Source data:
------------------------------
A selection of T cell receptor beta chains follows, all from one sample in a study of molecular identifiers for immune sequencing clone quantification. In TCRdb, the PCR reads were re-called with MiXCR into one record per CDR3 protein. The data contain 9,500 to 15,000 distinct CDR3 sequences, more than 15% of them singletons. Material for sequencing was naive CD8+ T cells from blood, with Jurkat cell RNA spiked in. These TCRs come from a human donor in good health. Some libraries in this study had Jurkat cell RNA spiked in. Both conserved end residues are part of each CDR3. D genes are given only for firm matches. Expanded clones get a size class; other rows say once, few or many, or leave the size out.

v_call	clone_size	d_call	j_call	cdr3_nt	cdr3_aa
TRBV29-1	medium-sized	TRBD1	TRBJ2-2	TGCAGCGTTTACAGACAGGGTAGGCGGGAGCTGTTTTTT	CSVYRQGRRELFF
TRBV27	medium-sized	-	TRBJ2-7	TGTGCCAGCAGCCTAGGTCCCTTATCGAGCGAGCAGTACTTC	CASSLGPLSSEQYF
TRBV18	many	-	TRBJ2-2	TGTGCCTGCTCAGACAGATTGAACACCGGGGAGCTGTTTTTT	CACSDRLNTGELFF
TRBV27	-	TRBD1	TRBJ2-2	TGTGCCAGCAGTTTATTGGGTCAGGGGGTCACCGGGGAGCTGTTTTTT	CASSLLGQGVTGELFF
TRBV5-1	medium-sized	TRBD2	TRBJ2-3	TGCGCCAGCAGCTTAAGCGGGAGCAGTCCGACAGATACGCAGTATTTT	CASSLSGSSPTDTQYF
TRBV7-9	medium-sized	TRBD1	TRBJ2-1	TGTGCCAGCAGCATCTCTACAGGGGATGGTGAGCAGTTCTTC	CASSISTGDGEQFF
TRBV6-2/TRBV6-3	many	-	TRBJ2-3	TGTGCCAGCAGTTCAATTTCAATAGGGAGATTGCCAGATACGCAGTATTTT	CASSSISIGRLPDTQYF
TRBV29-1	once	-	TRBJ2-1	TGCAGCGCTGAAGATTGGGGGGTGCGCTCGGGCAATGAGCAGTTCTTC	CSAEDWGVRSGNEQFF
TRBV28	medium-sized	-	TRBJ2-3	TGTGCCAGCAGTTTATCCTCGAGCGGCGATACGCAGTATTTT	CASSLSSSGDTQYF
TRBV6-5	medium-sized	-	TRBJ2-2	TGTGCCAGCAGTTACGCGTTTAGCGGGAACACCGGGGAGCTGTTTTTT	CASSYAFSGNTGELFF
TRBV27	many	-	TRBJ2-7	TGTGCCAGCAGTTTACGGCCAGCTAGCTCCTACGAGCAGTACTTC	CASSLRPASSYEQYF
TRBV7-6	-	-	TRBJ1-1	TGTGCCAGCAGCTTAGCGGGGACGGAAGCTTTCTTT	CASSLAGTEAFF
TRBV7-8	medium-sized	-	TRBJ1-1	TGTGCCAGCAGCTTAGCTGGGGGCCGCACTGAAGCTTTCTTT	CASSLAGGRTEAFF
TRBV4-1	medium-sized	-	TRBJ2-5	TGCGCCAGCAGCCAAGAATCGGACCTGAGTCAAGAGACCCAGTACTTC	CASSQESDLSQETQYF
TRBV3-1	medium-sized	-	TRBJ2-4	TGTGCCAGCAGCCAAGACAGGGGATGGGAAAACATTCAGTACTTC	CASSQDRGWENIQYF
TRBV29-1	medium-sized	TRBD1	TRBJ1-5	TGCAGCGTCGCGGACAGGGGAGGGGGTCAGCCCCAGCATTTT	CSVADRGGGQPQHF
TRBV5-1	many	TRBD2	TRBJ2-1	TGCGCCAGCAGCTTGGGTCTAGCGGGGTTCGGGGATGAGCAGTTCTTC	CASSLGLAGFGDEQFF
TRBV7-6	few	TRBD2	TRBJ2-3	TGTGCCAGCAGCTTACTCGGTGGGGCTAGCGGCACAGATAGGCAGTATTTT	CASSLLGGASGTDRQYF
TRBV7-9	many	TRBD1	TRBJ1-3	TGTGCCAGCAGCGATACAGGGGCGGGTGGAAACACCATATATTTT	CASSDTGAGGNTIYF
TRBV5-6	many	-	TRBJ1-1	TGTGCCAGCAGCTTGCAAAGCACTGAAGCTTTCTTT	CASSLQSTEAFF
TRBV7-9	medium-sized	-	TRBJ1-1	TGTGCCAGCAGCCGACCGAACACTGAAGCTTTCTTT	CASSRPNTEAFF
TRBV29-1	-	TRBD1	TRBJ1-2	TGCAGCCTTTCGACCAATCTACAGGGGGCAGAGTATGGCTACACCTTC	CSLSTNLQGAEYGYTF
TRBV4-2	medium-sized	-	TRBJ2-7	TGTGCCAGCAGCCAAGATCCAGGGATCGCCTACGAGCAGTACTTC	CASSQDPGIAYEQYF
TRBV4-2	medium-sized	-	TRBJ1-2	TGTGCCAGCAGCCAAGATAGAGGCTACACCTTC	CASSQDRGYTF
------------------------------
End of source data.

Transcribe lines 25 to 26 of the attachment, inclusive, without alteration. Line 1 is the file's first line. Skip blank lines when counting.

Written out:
TRBV4-2	medium-sized	-	TRBJ2-7	TGTGCCAGCAGCCAAGATCCAGGGATCGCCTACGAGCAGTACTTC	CASSQDPGIAYEQYF
TRBV4-2	medium-sized	-	TRBJ1-2	TGTGCCAGCAGCCAAGATAGAGGCTACACCTTC	CASSQDRGYTF